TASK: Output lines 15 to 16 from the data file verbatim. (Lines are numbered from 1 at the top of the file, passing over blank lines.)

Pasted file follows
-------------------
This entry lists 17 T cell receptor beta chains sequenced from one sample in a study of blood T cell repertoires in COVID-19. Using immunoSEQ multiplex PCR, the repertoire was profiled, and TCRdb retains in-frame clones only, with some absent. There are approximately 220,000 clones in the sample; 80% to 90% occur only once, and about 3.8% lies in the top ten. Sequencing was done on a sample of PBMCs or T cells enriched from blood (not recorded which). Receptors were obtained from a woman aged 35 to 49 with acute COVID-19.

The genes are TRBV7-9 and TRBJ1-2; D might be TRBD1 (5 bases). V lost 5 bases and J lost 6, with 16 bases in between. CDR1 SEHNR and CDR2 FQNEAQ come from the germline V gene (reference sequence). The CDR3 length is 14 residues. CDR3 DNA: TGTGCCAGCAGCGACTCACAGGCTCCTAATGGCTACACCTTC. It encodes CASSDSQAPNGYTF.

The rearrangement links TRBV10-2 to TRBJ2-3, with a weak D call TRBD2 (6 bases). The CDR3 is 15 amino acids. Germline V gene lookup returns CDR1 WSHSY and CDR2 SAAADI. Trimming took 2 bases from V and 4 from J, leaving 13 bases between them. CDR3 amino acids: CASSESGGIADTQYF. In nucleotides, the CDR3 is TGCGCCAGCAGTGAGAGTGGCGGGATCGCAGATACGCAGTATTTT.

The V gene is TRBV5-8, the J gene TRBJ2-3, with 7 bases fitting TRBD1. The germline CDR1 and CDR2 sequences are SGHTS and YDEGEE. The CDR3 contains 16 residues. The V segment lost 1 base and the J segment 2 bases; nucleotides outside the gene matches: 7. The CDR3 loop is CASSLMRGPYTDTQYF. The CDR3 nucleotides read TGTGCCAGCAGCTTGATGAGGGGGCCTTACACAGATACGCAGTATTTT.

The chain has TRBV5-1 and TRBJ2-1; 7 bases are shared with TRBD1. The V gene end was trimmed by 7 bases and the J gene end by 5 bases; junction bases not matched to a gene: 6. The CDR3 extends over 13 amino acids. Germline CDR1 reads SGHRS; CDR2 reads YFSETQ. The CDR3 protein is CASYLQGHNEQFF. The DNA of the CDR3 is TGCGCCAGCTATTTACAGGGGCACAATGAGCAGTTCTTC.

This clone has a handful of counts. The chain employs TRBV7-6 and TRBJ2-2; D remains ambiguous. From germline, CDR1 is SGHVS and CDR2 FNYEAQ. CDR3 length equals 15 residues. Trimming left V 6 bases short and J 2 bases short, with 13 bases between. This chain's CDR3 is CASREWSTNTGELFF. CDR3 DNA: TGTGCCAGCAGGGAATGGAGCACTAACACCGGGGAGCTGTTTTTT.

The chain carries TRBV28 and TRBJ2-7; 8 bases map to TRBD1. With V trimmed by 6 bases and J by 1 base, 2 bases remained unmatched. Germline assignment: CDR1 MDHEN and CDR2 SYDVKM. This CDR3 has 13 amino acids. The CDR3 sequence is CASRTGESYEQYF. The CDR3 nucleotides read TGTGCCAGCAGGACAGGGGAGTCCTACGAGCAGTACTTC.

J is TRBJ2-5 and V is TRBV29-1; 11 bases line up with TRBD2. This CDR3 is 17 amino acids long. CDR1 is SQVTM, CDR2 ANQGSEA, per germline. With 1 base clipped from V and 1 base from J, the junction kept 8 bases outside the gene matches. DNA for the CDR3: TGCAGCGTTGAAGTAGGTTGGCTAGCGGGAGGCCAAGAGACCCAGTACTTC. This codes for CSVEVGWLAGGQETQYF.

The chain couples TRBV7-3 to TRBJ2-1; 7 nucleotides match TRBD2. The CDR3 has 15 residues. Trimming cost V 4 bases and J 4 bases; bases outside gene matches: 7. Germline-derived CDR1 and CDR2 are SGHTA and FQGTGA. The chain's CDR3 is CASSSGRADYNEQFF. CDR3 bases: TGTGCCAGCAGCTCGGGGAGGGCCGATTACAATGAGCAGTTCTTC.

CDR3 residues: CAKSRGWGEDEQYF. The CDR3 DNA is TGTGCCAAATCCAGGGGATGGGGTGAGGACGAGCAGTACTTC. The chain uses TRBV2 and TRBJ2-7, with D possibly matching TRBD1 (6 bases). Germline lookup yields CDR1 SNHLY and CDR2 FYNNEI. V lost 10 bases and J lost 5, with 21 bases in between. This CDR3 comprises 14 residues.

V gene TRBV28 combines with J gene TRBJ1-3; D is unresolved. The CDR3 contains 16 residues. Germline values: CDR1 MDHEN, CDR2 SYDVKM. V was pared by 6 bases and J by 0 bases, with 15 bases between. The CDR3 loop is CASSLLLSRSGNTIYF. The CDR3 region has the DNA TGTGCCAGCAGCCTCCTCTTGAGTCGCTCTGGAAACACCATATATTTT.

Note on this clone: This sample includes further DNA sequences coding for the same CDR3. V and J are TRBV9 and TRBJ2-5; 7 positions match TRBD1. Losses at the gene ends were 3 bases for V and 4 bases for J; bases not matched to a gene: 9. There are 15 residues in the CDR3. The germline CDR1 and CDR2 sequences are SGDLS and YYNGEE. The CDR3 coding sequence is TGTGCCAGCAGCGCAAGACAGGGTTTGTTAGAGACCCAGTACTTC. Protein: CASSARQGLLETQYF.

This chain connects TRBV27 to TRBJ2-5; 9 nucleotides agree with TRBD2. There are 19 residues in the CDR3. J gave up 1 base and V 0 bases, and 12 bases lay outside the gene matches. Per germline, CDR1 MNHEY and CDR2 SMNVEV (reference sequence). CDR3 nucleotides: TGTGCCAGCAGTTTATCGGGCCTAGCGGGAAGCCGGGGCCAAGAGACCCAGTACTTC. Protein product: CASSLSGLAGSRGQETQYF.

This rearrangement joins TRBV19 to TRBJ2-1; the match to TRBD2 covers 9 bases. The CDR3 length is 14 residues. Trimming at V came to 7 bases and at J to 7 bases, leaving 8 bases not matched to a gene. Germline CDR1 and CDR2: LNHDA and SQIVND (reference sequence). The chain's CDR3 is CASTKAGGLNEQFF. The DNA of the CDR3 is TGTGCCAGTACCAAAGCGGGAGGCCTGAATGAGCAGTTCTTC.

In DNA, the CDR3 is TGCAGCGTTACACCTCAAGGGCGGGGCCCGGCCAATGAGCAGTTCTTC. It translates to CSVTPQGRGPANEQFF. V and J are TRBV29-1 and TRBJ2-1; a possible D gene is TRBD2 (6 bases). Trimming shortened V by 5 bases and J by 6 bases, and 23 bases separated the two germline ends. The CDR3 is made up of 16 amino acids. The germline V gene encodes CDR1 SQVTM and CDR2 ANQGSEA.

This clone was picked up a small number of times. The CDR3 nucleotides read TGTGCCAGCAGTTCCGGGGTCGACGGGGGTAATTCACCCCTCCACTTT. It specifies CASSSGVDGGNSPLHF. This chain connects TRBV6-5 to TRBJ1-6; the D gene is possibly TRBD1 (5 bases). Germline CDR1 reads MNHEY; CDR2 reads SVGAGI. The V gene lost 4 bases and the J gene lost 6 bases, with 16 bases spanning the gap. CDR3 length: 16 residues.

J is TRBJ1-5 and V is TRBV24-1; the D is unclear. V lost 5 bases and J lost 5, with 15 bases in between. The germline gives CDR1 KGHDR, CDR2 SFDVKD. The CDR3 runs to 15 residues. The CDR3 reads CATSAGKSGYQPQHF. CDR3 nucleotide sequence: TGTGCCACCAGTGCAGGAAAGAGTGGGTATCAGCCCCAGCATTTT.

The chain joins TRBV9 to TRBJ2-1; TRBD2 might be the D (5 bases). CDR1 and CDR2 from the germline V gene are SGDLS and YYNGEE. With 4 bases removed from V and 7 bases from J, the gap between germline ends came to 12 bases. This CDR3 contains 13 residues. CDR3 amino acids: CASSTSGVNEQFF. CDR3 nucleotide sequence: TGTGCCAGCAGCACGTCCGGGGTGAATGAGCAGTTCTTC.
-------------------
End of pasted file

In DNA, the CDR3 is TGCAGCGTTACACCTCAAGGGCGGGGCCCGGCCAATGAGCAGTTCTTC. It translates to CSVTPQGRGPANEQFF. V and J are TRBV29-1 and TRBJ2-1; a possible D gene is TRBD2 (6 bases). Trimming shortened V by 5 bases and J by 6 bases, and 23 bases separated the two germline ends. The CDR3 is made up of 16 amino acids. The germline V gene encodes CDR1 SQVTM and CDR2 ANQGSEA.

This clone was picked up a small number of times. The CDR3 nucleotides read TGTGCCAGCAGTTCCGGGGTCGACGGGGGTAATTCACCCCTCCACTTT. It specifies CASSSGVDGGNSPLHF. This chain connects TRBV6-5 to TRBJ1-6; the D gene is possibly TRBD1 (5 bases). Germline CDR1 reads MNHEY; CDR2 reads SVGAGI. The V gene lost 4 bases and the J gene lost 6 bases, with 16 bases spanning the gap. CDR3 length: 16 residues.